Friday, November 23, 2018
Pass the Bar to Avoid Drinking at the Bar
For most of my life, the Saturday before Thanksgiving was known as Rivalry Weekend. It was the Saturday when USC played UCLA, Stanford played Cal, Michigan played Ohio State, etc.
During the late 90s, I had my own personal rivalry: The California Bar Exam. I failed the exam 5 times.
It’s a three day exam, given at the end of February and at the end of July. The February results come out at the end of May. The July results come out on the Saturday before Thanksgiving.
So, my rival ruined several Thanksgiving meals for me. Think about it: You get to see a lot of friends and family over Thanksgiving, and everyone who knows that you took the exam asks the question, “Hey, are you a lawyer? Did you pass the Bar, yet?”
In my case, the question almost became a Thanksgiving tradition.
There was also a deep disappointment in thinking about studying for the next exam.
But, I finally passed on time #6.
This past Saturday, my wife and I were in Los Angeles meeting with a money management firm. We have a startup, and we went down because one of my wife’s friends knows some heavyweight LA folks, and the friend had arranged a meeting. (If I mentioned the name of the person that we went to meet, you would probably not have heard of him. If I told you about the people whose money he manages, you would definitely have heard of them. (By the way, if anyone wants to invest, please let me know.))
Again, the guy and his firm are really well-connected, so there may be a contact that leads to an investment. But, our company was not in his space, so he passed on the offer.
Since we had our fantastic babysitter watching our son for Friday night and Saturday, we decided to have an overnighter in Santa Monica.
On Saturday afternoon, on the drive back to the Bay Area, we stopped at Westwood and went to the Boiling Crab. (They have good crab if you are ever in the area.)
On the television screens was UCLA vs. USC. And, that reminded me that it was rivalry weekend.
I thought about all the times that the Bar exam had beaten me. I thought about all of the frustrations that the Bar exam had caused. And, I thought about how all of that pain and disappointment was in the past, far, far removed from my current life.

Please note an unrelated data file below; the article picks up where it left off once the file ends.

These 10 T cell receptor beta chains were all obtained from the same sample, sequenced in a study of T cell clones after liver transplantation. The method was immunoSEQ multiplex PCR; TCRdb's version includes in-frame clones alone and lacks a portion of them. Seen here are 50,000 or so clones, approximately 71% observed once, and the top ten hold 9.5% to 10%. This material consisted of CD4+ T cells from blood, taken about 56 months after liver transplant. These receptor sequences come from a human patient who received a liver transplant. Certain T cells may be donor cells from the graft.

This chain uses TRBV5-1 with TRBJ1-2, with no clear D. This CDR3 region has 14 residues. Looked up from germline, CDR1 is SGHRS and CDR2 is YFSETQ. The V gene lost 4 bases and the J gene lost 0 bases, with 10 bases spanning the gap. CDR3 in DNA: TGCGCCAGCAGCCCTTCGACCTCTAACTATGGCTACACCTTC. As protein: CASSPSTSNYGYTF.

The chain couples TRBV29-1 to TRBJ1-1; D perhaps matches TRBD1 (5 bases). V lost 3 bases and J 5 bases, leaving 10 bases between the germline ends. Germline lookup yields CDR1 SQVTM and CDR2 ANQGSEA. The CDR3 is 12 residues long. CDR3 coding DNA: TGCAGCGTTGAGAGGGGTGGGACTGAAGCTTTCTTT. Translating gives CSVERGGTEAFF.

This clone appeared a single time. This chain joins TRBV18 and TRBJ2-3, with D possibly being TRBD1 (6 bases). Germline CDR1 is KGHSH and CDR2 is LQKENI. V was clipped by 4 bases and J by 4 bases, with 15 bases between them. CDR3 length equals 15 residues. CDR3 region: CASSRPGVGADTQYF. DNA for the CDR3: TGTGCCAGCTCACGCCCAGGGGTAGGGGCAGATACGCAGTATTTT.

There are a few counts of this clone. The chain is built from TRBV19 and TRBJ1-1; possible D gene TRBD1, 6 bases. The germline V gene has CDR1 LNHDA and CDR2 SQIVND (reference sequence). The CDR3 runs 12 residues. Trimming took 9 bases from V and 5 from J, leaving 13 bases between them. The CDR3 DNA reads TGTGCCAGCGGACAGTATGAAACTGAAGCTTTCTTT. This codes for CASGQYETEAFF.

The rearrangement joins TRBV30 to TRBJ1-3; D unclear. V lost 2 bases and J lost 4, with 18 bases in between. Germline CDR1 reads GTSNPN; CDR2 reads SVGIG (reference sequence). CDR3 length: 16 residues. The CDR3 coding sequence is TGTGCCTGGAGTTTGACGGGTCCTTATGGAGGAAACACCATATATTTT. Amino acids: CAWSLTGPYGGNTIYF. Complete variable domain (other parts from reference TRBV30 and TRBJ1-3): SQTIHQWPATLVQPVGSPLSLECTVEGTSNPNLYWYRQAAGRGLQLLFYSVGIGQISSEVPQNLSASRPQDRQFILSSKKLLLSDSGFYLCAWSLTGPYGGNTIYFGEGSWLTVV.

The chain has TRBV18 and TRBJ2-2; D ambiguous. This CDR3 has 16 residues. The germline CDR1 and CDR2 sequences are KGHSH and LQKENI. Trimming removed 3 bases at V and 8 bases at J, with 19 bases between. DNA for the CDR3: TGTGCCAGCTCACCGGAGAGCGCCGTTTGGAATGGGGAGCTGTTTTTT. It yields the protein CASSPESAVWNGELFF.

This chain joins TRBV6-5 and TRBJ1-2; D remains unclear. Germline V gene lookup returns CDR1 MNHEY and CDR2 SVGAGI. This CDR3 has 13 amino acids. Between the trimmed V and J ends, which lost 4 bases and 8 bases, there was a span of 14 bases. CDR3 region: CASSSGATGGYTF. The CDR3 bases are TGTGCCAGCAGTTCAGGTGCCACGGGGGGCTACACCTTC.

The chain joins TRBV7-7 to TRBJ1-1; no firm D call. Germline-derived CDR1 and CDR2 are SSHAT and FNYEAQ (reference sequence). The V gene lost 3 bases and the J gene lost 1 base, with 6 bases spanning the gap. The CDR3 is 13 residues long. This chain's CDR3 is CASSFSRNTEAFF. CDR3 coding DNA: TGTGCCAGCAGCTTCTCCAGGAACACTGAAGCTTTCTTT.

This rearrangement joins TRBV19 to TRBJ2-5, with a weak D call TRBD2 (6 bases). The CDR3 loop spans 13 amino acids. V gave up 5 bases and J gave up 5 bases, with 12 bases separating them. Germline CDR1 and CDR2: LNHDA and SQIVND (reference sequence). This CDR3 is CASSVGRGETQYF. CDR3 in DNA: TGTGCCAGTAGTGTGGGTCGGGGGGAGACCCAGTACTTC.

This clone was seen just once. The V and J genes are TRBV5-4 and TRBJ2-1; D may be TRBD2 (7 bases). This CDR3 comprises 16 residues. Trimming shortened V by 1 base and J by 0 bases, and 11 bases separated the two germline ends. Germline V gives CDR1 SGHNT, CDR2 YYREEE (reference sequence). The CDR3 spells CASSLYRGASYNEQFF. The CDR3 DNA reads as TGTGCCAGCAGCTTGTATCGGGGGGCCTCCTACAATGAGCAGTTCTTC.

I checked to see what the Bar passage rate was: 40.7%, a 67 year low. The pass rate for first-time takers was 55%, but the pass rate for repeat takers was 16%
So, while I read the results and ate crab legs, I made a promise to myself, that I will now share with you:
I am going to release an instructional video about how to pass the Bar exam.
Now, you may be saying, “Victor, you failed the exam five times! Why would — or should — anyone listen to you when it comes to passing this test?”
That’s a good question, and here is the (partial) answer: There are several reasons why it is hard for repeat takers to pass the Bar exam, and the main reason is probably NOT that the tester needs to study harder. (He/She may need to study harder, but, I do not think that is the main reason for them not passing the test.)
There is a certain way that you need to approach the questions. I am not talking about some type of positive mentality — although that doesn’t hurt. I am talking about a specific way of answering the essay questions.
I will release my instructional video, hopefully, before the end of the year. Yes, I am busy with the startup, but this is something that I have been thinking about doing for almost 20 years, and with the passage rates this low, this is an ideal time to release the video.
Don’t expect any Academy Awards, but do expect good results. And, of course, I will give you a money-back guarantee if you don’t pass.
The video will be economical: $49. IMO, just hearing me tell my stories about my different failures is worth $49!
If you know of anyone who is trying to pass the Bar exam, please point them my way. Truth be told, this approach is helpful to pass many kinds of tests, and it is also helpful for practicing attorneys. (More on that in the instructional video.)
Victor J. Ward first came across libertarianism by reading Murray Rothbard's Ronald Reagan: An Autopsy and Walter Block's Defending the Undefendable. He holds a law degree from the University of California, Hastings College of the Law and an MBA from Santa Clara University. He can be reached at firstname.lastname@example.org
at 12:01 AM